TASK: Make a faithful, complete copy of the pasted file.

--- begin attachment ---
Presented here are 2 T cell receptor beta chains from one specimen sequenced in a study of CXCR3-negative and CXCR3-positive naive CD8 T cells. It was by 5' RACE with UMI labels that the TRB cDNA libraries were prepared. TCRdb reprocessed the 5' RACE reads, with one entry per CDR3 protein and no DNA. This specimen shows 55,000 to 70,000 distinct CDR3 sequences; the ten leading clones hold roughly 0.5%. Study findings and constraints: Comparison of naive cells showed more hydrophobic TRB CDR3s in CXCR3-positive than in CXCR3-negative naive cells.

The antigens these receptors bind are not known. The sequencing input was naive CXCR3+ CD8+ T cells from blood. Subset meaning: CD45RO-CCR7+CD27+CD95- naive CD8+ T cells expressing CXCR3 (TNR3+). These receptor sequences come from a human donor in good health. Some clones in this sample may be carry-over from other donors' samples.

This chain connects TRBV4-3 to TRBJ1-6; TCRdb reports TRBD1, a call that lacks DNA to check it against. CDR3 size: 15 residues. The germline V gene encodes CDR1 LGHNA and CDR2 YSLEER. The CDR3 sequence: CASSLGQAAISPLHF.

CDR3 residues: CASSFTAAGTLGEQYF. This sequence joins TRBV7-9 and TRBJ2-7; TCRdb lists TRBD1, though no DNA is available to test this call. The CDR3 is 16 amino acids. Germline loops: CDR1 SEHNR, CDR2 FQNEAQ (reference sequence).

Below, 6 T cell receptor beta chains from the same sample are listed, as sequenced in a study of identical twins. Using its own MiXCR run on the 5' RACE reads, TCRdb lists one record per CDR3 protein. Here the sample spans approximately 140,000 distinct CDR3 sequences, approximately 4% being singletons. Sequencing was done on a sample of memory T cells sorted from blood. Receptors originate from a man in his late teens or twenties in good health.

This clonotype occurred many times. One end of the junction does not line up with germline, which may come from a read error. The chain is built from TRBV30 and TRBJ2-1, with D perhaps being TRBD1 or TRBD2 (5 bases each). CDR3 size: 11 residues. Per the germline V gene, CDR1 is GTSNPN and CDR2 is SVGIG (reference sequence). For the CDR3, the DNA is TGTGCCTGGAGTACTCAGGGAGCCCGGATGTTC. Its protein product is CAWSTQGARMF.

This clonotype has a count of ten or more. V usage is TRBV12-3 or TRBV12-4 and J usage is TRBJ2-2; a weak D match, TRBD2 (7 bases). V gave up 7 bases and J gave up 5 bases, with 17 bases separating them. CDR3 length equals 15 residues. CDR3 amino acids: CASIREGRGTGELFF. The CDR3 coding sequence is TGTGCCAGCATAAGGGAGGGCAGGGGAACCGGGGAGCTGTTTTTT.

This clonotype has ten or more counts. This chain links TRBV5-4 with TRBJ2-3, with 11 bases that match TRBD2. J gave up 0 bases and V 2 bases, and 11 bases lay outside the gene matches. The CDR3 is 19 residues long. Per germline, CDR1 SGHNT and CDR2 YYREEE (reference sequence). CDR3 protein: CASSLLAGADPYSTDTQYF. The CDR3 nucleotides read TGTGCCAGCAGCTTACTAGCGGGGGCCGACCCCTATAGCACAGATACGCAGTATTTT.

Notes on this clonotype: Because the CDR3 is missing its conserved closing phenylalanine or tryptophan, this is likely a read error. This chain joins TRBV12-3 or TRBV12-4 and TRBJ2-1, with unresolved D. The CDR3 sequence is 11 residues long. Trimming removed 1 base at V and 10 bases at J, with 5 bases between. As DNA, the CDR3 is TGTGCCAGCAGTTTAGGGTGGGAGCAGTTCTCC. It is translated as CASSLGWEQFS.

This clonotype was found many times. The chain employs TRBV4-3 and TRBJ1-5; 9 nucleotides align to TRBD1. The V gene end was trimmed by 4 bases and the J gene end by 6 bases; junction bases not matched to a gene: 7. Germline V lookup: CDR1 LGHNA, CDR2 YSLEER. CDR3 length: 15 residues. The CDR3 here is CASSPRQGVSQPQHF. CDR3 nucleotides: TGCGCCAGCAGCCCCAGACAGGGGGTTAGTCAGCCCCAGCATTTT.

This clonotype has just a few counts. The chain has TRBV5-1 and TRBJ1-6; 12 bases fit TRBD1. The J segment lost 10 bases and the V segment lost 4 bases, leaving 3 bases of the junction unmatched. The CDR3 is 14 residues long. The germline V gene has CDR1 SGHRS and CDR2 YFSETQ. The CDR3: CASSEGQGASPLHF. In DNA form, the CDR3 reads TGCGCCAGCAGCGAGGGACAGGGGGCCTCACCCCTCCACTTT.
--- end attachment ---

Presented here are 2 T cell receptor beta chains from one specimen sequenced in a study of CXCR3-negative and CXCR3-positive naive CD8 T cells. It was by 5' RACE with UMI labels that the TRB cDNA libraries were prepared. TCRdb reprocessed the 5' RACE reads, with one entry per CDR3 protein and no DNA. This specimen shows 55,000 to 70,000 distinct CDR3 sequences; the ten leading clones hold roughly 0.5%. Study findings and constraints: Comparison of naive cells showed more hydrophobic TRB CDR3s in CXCR3-positive than in CXCR3-negative naive cells.

The antigens these receptors bind are not known. The sequencing input was naive CXCR3+ CD8+ T cells from blood. Subset meaning: CD45RO-CCR7+CD27+CD95- naive CD8+ T cells expressing CXCR3 (TNR3+). These receptor sequences come from a human donor in good health. Some clones in this sample may be carry-over from other donors' samples.

This chain connects TRBV4-3 to TRBJ1-6; TCRdb reports TRBD1, a call that lacks DNA to check it against. CDR3 size: 15 residues. The germline V gene encodes CDR1 LGHNA and CDR2 YSLEER. The CDR3 sequence: CASSLGQAAISPLHF.

CDR3 residues: CASSFTAAGTLGEQYF. This sequence joins TRBV7-9 and TRBJ2-7; TCRdb lists TRBD1, though no DNA is available to test this call. The CDR3 is 16 amino acids. Germline loops: CDR1 SEHNR, CDR2 FQNEAQ (reference sequence).

Below, 6 T cell receptor beta chains from the same sample are listed, as sequenced in a study of identical twins. Using its own MiXCR run on the 5' RACE reads, TCRdb lists one record per CDR3 protein. Here the sample spans approximately 140,000 distinct CDR3 sequences, approximately 4% being singletons. Sequencing was done on a sample of memory T cells sorted from blood. Receptors originate from a man in his late teens or twenties in good health.

This clonotype occurred many times. One end of the junction does not line up with germline, which may come from a read error. The chain is built from TRBV30 and TRBJ2-1, with D perhaps being TRBD1 or TRBD2 (5 bases each). CDR3 size: 11 residues. Per the germline V gene, CDR1 is GTSNPN and CDR2 is SVGIG (reference sequence). For the CDR3, the DNA is TGTGCCTGGAGTACTCAGGGAGCCCGGATGTTC. Its protein product is CAWSTQGARMF.

This clonotype has a count of ten or more. V usage is TRBV12-3 or TRBV12-4 and J usage is TRBJ2-2; a weak D match, TRBD2 (7 bases). V gave up 7 bases and J gave up 5 bases, with 17 bases separating them. CDR3 length equals 15 residues. CDR3 amino acids: CASIREGRGTGELFF. The CDR3 coding sequence is TGTGCCAGCATAAGGGAGGGCAGGGGAACCGGGGAGCTGTTTTTT.

This clonotype has ten or more counts. This chain links TRBV5-4 with TRBJ2-3, with 11 bases that match TRBD2. J gave up 0 bases and V 2 bases, and 11 bases lay outside the gene matches. The CDR3 is 19 residues long. Per germline, CDR1 SGHNT and CDR2 YYREEE (reference sequence). CDR3 protein: CASSLLAGADPYSTDTQYF. The CDR3 nucleotides read TGTGCCAGCAGCTTACTAGCGGGGGCCGACCCCTATAGCACAGATACGCAGTATTTT.

Notes on this clonotype: Because the CDR3 is missing its conserved closing phenylalanine or tryptophan, this is likely a read error. This chain joins TRBV12-3 or TRBV12-4 and TRBJ2-1, with unresolved D. The CDR3 sequence is 11 residues long. Trimming removed 1 base at V and 10 bases at J, with 5 bases between. As DNA, the CDR3 is TGTGCCAGCAGTTTAGGGTGGGAGCAGTTCTCC. It is translated as CASSLGWEQFS.

This clonotype was found many times. The chain employs TRBV4-3 and TRBJ1-5; 9 nucleotides align to TRBD1. The V gene end was trimmed by 4 bases and the J gene end by 6 bases; junction bases not matched to a gene: 7. Germline V lookup: CDR1 LGHNA, CDR2 YSLEER. CDR3 length: 15 residues. The CDR3 here is CASSPRQGVSQPQHF. CDR3 nucleotides: TGCGCCAGCAGCCCCAGACAGGGGGTTAGTCAGCCCCAGCATTTT.

This clonotype has just a few counts. The chain has TRBV5-1 and TRBJ1-6; 12 bases fit TRBD1. The J segment lost 10 bases and the V segment lost 4 bases, leaving 3 bases of the junction unmatched. The CDR3 is 14 residues long. The germline V gene has CDR1 SGHRS and CDR2 YFSETQ. The CDR3: CASSEGQGASPLHF. In DNA form, the CDR3 reads TGCGCCAGCAGCGAGGGACAGGGGGCCTCACCCCTCCACTTT.